Predicting Which Chicago Blackhawks Will Play in 2014 Winter Olympics

Steve Silverman@@profootballboyFeatured ColumnistDecember 4, 2013

Predicting Which Chicago Blackhawks Will Play in 2014 Winter Olympics

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    Geoff Burke-USA TODAY Sports

    In just a few short months, the world's sporting focus will be on ice hockey when the best players in the world compete for their countries in the 2014 Sochi Winter Olympics.

    The Chicago Blackhawks will be well represented in Sochi, with Patrick Kane taking on a starring role for Team USA, while Jonathan Toews and Duncan Keith will do the same for Canada. Marian Hossa will be a major factor for Slovakia and could be a difference maker in the tournament.

    Here's a look at 10 Blackhawks who have a chance to be impact players in Sochi. There's a chance that one or two of these players won't make their nation's teams, but they all have the ability to make a contribution if they are selected.

RW Patrick Kane, USA

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    Previous Olympic Stats: 2010—Six games, three goals, two assists, plus-four


    Patrick Kane should be one of Team USA's most dangerous and important players. He will play right wing on the team's first line, most likely with Zach Parise and Ryan Kesler. Kane is a proven big-game player, and after winning the Conn Smythe trophy last season, he is capable of dominating on the biggest stage in the world.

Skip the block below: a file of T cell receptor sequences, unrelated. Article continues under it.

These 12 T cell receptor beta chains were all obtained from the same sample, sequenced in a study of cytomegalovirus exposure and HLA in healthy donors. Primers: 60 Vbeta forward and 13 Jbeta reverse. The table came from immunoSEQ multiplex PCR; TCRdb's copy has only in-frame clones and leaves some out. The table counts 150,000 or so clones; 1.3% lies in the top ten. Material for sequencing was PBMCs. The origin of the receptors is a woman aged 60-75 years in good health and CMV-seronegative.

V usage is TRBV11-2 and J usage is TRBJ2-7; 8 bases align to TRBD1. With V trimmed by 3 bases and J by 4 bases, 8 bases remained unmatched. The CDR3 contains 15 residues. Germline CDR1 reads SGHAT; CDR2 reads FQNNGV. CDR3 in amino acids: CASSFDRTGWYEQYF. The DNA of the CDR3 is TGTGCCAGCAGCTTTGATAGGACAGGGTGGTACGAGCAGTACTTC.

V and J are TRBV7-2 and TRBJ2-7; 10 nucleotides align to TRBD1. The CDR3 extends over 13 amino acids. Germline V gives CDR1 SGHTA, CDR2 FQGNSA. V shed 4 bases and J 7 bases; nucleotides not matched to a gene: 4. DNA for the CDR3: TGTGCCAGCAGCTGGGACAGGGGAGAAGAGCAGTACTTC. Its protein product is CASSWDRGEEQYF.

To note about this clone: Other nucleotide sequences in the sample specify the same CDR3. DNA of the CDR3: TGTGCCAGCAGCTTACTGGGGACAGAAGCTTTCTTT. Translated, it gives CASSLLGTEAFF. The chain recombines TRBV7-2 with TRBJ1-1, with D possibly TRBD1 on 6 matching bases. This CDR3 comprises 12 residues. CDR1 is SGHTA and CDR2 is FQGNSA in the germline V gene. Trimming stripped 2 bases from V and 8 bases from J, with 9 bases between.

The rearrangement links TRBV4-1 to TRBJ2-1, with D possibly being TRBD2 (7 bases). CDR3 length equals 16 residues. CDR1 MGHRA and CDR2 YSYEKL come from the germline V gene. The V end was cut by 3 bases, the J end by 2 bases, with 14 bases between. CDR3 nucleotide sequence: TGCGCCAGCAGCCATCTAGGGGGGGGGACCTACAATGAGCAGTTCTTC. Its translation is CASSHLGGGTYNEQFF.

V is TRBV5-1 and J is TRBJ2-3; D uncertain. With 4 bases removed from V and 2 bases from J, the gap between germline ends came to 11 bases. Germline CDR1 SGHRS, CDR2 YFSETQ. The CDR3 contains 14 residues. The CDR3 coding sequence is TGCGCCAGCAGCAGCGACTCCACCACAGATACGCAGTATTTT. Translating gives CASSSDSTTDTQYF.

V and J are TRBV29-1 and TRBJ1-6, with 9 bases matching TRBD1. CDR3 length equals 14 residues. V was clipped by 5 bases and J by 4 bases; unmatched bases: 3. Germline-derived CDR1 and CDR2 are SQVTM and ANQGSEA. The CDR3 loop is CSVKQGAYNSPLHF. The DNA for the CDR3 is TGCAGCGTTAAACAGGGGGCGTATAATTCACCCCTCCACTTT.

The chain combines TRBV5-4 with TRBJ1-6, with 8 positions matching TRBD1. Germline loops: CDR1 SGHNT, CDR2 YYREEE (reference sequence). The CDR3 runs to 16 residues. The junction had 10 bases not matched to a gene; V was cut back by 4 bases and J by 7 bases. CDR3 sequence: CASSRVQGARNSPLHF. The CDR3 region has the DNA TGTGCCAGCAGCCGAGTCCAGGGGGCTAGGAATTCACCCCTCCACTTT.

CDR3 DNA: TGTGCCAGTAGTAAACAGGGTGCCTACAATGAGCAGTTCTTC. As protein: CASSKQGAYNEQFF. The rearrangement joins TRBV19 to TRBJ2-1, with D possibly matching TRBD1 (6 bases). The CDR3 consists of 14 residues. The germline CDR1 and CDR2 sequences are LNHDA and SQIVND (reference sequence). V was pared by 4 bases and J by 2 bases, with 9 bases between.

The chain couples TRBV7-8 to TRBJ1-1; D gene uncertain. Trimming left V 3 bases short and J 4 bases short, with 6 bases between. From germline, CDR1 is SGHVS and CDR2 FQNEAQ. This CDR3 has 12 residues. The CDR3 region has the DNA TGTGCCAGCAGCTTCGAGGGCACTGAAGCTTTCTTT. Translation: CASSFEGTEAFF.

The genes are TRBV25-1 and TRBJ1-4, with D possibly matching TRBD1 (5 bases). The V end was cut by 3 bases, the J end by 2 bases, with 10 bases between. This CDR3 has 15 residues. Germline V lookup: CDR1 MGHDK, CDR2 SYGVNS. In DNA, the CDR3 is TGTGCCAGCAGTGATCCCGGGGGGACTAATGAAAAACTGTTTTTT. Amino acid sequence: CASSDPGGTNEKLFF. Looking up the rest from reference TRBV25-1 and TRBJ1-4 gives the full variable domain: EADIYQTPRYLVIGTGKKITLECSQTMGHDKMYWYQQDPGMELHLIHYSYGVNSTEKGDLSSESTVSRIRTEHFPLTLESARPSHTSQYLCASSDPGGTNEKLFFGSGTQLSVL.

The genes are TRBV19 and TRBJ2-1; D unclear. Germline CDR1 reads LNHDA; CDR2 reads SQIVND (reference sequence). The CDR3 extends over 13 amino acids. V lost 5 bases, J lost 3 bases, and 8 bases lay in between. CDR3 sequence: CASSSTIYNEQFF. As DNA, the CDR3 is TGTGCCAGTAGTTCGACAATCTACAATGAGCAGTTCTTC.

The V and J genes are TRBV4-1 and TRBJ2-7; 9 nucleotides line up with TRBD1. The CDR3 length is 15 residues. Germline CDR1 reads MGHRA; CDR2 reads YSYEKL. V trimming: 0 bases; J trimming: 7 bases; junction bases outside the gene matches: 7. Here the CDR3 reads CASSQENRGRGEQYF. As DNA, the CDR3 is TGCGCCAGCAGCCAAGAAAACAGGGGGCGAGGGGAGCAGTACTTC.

Kane's offensive talent is remarkably high and his stick-handling ability is second-to-none. If the U.S. is going to win gold in this tournament, the Buffalo, New York, native must have a spectacular showing.

C Jonathan Toews, Canada

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    Previous Olympic Stats: 2010—Seven games, one goal, seven assists, plus-nine


    He's known as Captain Serious for a reason. Toews is the best all-around player on the Chicago Blackhawks and he may take on the same role for Team Canada, with Sidney Crosby probably serving as his top competition for that honor. 

    Toews is perhaps the most responsible player in the NHL.

    When the Blackhawks trailed the Boston Bruins 2-1 after three games in last year's Stanley Cup Final, it was Toews who decided to challenge Zdeno Chara. Once Toews took it to the 6'9" defenseman, the Blackhawks won the final three games of the series and Chara was minus-six for the remainder of the series.

    The point is that Toews will do whatever it takes for his team to win. His presence is huge for Canada.

D Duncan Keith, Canada

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    USA TODAY Sports

    Previous Olympic Stats: 2010—Seven games, no goals, six assists, plus-six


    Duncan Keith is a huge presence on the blue line. This year, he is showing the same kind of form that allowed him to take the Norris Trophy in 2009-10.